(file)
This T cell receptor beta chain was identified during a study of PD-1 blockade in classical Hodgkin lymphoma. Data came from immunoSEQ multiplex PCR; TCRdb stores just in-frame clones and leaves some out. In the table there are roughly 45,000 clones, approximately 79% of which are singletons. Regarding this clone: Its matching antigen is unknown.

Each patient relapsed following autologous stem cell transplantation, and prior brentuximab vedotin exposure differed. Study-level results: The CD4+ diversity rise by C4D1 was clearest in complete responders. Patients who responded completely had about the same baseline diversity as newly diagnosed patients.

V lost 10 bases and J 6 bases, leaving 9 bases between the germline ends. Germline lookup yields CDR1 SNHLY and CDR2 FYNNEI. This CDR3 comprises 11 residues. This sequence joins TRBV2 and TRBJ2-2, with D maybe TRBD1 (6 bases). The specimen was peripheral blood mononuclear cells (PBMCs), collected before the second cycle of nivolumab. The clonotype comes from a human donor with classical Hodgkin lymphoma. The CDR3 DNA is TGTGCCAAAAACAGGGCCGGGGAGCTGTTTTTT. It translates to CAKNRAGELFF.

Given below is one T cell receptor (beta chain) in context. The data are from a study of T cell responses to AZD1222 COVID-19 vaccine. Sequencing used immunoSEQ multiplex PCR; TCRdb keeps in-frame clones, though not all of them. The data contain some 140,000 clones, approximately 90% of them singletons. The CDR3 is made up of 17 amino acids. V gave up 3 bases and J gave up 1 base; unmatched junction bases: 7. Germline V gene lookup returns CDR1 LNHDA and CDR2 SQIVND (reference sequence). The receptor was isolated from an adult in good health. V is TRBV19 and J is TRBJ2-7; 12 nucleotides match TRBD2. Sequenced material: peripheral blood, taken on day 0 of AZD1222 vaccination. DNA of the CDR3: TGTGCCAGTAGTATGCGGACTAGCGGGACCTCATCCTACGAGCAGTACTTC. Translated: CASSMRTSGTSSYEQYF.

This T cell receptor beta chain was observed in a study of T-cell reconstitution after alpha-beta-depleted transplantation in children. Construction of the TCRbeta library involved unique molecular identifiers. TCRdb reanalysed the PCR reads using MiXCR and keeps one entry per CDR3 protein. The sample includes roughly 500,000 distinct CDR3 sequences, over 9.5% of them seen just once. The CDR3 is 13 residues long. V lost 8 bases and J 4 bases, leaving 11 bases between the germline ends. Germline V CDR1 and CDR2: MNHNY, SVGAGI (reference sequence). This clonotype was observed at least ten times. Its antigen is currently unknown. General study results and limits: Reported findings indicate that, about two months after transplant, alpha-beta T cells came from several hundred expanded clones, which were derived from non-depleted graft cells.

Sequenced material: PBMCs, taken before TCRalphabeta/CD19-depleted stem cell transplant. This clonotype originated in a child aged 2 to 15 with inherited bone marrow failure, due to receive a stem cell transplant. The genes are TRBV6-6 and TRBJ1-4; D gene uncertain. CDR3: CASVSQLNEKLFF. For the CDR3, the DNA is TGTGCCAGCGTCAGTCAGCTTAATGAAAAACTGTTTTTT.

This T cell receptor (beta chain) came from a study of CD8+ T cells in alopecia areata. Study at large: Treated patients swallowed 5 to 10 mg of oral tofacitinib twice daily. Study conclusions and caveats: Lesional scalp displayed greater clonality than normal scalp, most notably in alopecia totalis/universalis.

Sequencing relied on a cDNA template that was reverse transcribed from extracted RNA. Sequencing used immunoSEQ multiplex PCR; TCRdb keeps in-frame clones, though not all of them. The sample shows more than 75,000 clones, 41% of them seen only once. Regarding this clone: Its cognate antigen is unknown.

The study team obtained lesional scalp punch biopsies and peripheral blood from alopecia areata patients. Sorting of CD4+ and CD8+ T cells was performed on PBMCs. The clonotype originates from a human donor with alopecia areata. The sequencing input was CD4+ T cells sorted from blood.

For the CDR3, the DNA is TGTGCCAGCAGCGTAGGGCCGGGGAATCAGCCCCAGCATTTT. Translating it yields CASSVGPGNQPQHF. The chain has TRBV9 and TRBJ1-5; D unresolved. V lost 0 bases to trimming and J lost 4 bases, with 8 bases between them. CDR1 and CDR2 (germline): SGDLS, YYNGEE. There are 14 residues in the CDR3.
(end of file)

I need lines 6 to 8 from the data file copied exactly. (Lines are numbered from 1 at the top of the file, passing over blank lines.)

Sequenced material: PBMCs, taken before TCRalphabeta/CD19-depleted stem cell transplant. This clonotype originated in a child aged 2 to 15 with inherited bone marrow failure, due to receive a stem cell transplant. The genes are TRBV6-6 and TRBJ1-4; D gene uncertain. CDR3: CASVSQLNEKLFF. For the CDR3, the DNA is TGTGCCAGCGTCAGTCAGCTTAATGAAAAACTGTTTTTT.

This T cell receptor (beta chain) came from a study of CD8+ T cells in alopecia areata. Study at large: Treated patients swallowed 5 to 10 mg of oral tofacitinib twice daily. Study conclusions and caveats: Lesional scalp displayed greater clonality than normal scalp, most notably in alopecia totalis/universalis.

Sequencing relied on a cDNA template that was reverse transcribed from extracted RNA. Sequencing used immunoSEQ multiplex PCR; TCRdb keeps in-frame clones, though not all of them. The sample shows more than 75,000 clones, 41% of them seen only once. Regarding this clone: Its cognate antigen is unknown.